To the degree you can incorporate several of these into anything/everything you write, the more people will consider this valuable. Look them over and see if there isn’t anything you’ve found on the Internet which doesn’t fit into at least one of these categories.
You have to write this from your headline on down. The headline has to be catchy, to grab that person’s attention and invite them to read your article. Your opening paragraph (as well as that snippet description) also have to be inviting and engaging. Giving a funny image at the top which has something to do with your headline is then a plus you can incorporate. (Because pictures are worth a thousand words, but it’s never said what those 1,000 words mean to any given reader. Pictures invite participation.) And then you roll into your amazing copy below this…
As a note: further research on what makes a good blog post is found on http://www.copyblogger.com
The final point: reciprocity
What you put out on your blog determines what you will get back. That’s just one of those laws Life operates from and under.
There are some unscrupulous people out there. And they may try to shut you down with two accusations:
1) Some sort of accusation of defamation. This is defined as purposely lying in order to damage someones reputation (although that’s a simplification of it’s legalese.) So you always work with the truth as you’ve been able to find it and what you suspect is really going on. And end with an invitation for people to comment or contact you if they find other data.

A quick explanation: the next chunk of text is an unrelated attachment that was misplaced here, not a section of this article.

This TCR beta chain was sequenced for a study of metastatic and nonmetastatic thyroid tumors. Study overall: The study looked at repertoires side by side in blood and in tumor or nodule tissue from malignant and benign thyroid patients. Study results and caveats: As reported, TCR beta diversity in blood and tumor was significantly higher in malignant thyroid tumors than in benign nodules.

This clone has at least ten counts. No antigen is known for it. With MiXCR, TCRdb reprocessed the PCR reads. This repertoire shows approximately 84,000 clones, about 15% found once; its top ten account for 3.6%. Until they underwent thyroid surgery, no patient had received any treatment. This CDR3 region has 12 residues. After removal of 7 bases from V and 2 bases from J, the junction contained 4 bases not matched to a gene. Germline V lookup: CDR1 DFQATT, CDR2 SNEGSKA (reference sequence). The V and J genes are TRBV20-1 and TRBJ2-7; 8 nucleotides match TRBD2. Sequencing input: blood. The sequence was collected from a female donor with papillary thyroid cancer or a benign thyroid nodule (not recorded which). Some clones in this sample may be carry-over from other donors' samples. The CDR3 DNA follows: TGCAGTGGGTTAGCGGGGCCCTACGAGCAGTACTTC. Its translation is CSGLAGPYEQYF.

2) Trademark infringement – visit http://chillingeffects.org and proof yourself up on this line.
In both cases, they usually don’t have a case – or you’d have heard from a lawyer by then. And if it’s just a warning from a lawyer, well check it out and see if you’ve been doing something oddball to attract that. Again – they are trying to get you to work by their rules of engagement. Still to the truth and sunshine will disinfect all types and sorts of icky stuff.
And always do correct something you’ve found in error – and let people know you did. That gives you credibility and more trust from your readers. It also drives the scammers nuts.
A point on sources
More than once, I was sent incriminating emails with all sorts of allegations about the two companies I was complaining about in my blog. However, the person never emailed back when I asked for contact details. And some of these allegations didn’t particularly align with other data. So I never mentioned these except obliquely. I was wating awhile for some sort of information which would back up what these nebulous individuals told me. Nothing ever showed up. Conclusion: I was being set up to post slanderous and false material.
You need to know who you are dealing with. And you need to verify your sources. There are various "complaint forums" which are really just set up as money-making operations. One even allegedly shakes down people for hush money - but they are well documented and enough complaints have surfaced to shove them much lower down the Google rankings, conveniently.
Make sure you are as close to the truth as you can get – and tell people what you suspect, but still need to verify.
This will give you trustworthy sources in return. And truth is something people who lie have no defense against. This is exactly why politicians and scammers hate the spotlight. Turn it on them and watch them scatter like bugs…